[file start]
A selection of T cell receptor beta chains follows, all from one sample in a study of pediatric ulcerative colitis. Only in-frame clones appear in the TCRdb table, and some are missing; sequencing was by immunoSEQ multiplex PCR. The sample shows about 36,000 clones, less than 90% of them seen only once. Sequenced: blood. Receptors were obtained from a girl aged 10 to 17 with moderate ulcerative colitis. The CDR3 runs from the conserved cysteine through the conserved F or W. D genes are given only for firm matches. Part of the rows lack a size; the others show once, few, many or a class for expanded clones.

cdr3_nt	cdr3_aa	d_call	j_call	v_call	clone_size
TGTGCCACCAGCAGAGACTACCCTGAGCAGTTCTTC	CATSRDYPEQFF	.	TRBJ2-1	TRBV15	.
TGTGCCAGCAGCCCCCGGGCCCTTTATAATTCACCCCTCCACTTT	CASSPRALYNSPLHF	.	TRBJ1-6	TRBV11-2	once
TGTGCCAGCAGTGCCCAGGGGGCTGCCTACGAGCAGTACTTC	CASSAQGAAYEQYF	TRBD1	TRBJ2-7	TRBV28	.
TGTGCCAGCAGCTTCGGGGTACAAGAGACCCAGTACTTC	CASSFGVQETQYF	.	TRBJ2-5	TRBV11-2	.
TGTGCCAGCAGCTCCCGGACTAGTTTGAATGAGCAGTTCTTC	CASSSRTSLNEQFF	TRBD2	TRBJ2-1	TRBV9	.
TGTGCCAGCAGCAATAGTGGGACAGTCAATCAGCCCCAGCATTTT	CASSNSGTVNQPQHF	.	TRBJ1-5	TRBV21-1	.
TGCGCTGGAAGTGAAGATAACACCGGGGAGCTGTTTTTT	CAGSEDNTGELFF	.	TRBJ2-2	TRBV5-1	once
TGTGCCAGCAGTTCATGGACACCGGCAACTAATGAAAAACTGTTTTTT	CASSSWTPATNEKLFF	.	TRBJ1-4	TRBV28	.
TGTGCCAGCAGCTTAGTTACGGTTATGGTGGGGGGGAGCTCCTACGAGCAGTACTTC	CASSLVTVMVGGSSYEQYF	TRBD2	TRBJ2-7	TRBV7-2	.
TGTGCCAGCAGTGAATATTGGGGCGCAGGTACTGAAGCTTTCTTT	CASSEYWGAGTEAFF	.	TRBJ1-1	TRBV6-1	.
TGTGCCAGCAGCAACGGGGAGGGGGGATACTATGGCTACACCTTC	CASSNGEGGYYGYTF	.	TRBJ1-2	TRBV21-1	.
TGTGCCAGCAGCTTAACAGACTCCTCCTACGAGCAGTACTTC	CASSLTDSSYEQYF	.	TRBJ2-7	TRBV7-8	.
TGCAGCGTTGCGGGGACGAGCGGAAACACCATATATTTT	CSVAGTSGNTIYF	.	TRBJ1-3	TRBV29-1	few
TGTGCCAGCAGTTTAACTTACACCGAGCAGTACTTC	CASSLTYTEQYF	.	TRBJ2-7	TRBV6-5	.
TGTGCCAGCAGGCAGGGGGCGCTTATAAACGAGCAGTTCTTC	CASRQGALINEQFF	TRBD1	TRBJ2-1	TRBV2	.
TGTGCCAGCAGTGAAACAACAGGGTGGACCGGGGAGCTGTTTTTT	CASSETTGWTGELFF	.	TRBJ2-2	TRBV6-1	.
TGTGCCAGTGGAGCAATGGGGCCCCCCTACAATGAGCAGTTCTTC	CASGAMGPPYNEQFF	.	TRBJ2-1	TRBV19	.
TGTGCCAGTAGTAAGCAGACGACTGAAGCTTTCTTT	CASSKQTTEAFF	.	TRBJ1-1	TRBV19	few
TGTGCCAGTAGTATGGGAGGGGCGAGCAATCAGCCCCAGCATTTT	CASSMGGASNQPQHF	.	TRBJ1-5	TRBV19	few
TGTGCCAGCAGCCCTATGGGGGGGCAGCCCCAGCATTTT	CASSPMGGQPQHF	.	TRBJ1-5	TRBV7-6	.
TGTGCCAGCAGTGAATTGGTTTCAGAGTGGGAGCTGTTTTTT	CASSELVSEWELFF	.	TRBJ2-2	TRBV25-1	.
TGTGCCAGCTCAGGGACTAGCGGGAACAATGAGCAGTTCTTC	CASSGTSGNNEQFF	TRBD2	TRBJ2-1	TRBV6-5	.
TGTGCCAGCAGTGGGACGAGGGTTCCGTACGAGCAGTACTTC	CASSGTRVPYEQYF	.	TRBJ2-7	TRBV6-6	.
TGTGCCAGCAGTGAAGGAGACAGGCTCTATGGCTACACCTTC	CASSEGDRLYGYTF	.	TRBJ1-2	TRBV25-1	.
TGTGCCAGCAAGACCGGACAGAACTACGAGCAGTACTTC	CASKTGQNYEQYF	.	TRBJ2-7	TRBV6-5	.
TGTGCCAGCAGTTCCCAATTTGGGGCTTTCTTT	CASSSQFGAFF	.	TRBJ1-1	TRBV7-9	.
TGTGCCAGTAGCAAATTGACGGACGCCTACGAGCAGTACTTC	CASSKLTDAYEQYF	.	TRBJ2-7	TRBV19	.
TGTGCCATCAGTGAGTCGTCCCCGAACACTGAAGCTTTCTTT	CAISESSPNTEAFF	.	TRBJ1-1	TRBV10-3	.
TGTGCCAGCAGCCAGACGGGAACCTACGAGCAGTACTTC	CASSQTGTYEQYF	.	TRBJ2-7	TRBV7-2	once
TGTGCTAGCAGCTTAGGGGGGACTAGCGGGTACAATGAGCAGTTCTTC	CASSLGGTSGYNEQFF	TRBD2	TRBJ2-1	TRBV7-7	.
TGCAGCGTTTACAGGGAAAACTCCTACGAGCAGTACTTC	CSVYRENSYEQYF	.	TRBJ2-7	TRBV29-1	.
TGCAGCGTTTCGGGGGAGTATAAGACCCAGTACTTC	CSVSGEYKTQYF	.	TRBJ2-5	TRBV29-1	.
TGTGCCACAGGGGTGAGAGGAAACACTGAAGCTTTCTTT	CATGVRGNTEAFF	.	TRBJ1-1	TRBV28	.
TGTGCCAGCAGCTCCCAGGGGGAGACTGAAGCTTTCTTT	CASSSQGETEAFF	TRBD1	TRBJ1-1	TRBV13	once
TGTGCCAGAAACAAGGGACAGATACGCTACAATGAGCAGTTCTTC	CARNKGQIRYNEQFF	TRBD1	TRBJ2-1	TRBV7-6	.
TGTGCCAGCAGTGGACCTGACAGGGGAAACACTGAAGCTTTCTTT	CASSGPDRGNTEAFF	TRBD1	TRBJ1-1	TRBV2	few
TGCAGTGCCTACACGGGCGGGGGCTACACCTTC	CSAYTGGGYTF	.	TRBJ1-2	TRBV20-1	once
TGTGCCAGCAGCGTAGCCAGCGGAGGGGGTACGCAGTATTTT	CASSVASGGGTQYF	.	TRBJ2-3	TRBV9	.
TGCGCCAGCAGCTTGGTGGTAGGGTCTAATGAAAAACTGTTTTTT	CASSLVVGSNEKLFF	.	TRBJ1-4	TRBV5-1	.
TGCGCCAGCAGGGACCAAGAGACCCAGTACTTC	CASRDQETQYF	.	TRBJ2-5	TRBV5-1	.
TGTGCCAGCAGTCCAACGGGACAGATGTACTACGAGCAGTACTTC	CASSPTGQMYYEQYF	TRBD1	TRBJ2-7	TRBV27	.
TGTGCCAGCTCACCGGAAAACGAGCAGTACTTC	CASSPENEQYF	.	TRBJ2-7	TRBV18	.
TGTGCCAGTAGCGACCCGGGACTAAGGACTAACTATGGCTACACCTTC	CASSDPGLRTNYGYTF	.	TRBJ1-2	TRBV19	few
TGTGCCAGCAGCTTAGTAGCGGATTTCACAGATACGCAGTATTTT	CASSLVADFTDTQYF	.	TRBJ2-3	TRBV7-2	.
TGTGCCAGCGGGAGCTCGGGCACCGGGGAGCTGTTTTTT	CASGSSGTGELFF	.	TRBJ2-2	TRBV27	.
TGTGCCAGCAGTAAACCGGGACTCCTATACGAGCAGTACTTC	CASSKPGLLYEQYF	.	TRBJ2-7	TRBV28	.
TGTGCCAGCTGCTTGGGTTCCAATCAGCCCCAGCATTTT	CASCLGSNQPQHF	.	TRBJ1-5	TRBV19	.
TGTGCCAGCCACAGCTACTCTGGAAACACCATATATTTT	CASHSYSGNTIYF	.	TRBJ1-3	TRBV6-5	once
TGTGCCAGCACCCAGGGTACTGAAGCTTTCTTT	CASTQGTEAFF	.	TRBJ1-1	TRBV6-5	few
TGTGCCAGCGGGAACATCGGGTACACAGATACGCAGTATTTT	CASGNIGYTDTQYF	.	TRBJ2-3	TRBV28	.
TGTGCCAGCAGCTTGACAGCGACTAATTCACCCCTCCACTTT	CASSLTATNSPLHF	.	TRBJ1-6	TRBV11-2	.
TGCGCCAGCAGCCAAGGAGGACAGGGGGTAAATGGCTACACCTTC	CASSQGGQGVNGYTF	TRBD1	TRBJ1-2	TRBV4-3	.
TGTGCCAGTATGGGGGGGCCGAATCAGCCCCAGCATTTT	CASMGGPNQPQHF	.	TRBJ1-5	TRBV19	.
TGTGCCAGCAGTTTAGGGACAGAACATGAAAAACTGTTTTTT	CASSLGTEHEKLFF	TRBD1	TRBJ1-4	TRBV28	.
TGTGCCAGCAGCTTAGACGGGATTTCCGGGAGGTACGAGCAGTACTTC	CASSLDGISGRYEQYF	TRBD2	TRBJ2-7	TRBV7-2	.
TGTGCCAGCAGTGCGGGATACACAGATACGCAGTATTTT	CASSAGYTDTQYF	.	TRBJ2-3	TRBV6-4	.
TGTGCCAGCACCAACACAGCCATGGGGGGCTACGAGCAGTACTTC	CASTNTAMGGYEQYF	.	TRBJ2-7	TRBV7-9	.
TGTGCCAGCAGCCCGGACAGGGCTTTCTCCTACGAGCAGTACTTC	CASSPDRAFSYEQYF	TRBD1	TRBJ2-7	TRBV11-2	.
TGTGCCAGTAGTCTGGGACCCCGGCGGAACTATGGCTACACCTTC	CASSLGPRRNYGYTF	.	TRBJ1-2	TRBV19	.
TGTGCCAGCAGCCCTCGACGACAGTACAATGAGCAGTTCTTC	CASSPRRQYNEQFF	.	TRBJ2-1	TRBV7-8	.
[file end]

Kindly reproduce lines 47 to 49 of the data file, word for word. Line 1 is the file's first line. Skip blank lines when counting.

TGTGCCAGCGGGAGCTCGGGCACCGGGGAGCTGTTTTTT	CASGSSGTGELFF	.	TRBJ2-2	TRBV27	.
TGTGCCAGCAGTAAACCGGGACTCCTATACGAGCAGTACTTC	CASSKPGLLYEQYF	.	TRBJ2-7	TRBV28	.
TGTGCCAGCTGCTTGGGTTCCAATCAGCCCCAGCATTTT	CASCLGSNQPQHF	.	TRBJ1-5	TRBV19	.